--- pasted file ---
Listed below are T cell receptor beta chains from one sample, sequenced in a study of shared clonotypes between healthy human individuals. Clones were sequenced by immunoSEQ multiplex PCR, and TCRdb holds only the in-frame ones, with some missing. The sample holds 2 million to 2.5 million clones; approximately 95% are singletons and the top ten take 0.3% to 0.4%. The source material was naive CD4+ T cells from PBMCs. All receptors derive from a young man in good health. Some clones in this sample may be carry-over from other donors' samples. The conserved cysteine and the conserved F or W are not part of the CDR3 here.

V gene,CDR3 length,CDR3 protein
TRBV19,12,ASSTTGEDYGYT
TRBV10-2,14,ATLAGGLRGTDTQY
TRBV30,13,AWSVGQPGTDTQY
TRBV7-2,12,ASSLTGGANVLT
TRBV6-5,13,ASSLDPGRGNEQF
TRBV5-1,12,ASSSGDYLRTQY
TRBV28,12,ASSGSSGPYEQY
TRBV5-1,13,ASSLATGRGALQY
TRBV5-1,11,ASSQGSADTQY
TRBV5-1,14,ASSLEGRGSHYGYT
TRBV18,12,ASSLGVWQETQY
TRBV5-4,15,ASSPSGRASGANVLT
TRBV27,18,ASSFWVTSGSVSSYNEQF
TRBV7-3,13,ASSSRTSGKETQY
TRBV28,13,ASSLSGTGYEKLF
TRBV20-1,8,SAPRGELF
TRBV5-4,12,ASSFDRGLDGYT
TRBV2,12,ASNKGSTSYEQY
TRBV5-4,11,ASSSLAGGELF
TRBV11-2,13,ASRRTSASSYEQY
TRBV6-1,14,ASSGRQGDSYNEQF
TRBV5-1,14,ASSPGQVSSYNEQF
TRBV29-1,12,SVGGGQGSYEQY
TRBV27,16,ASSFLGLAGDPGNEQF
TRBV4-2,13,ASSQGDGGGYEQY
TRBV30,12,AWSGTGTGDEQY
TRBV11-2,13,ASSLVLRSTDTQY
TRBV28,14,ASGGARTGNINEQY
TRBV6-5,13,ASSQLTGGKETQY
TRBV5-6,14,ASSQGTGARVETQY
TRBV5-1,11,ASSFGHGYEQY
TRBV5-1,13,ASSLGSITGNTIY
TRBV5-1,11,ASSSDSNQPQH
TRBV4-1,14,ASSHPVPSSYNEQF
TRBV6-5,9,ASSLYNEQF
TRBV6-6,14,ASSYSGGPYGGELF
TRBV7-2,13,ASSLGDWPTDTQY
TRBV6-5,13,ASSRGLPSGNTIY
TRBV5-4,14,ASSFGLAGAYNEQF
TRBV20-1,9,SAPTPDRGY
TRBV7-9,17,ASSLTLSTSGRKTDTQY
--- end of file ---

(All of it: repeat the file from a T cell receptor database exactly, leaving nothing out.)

Listed below are T cell receptor beta chains from one sample, sequenced in a study of shared clonotypes between healthy human individuals. Clones were sequenced by immunoSEQ multiplex PCR, and TCRdb holds only the in-frame ones, with some missing. The sample holds 2 million to 2.5 million clones; approximately 95% are singletons and the top ten take 0.3% to 0.4%. The source material was naive CD4+ T cells from PBMCs. All receptors derive from a young man in good health. Some clones in this sample may be carry-over from other donors' samples. The conserved cysteine and the conserved F or W are not part of the CDR3 here.

V gene,CDR3 length,CDR3 protein
TRBV19,12,ASSTTGEDYGYT
TRBV10-2,14,ATLAGGLRGTDTQY
TRBV30,13,AWSVGQPGTDTQY
TRBV7-2,12,ASSLTGGANVLT
TRBV6-5,13,ASSLDPGRGNEQF
TRBV5-1,12,ASSSGDYLRTQY
TRBV28,12,ASSGSSGPYEQY
TRBV5-1,13,ASSLATGRGALQY
TRBV5-1,11,ASSQGSADTQY
TRBV5-1,14,ASSLEGRGSHYGYT
TRBV18,12,ASSLGVWQETQY
TRBV5-4,15,ASSPSGRASGANVLT
TRBV27,18,ASSFWVTSGSVSSYNEQF
TRBV7-3,13,ASSSRTSGKETQY
TRBV28,13,ASSLSGTGYEKLF
TRBV20-1,8,SAPRGELF
TRBV5-4,12,ASSFDRGLDGYT
TRBV2,12,ASNKGSTSYEQY
TRBV5-4,11,ASSSLAGGELF
TRBV11-2,13,ASRRTSASSYEQY
TRBV6-1,14,ASSGRQGDSYNEQF
TRBV5-1,14,ASSPGQVSSYNEQF
TRBV29-1,12,SVGGGQGSYEQY
TRBV27,16,ASSFLGLAGDPGNEQF
TRBV4-2,13,ASSQGDGGGYEQY
TRBV30,12,AWSGTGTGDEQY
TRBV11-2,13,ASSLVLRSTDTQY
TRBV28,14,ASGGARTGNINEQY
TRBV6-5,13,ASSQLTGGKETQY
TRBV5-6,14,ASSQGTGARVETQY
TRBV5-1,11,ASSFGHGYEQY
TRBV5-1,13,ASSLGSITGNTIY
TRBV5-1,11,ASSSDSNQPQH
TRBV4-1,14,ASSHPVPSSYNEQF
TRBV6-5,9,ASSLYNEQF
TRBV6-6,14,ASSYSGGPYGGELF
TRBV7-2,13,ASSLGDWPTDTQY
TRBV6-5,13,ASSRGLPSGNTIY
TRBV5-4,14,ASSFGLAGAYNEQF
TRBV20-1,9,SAPTPDRGY
TRBV7-9,17,ASSLTLSTSGRKTDTQY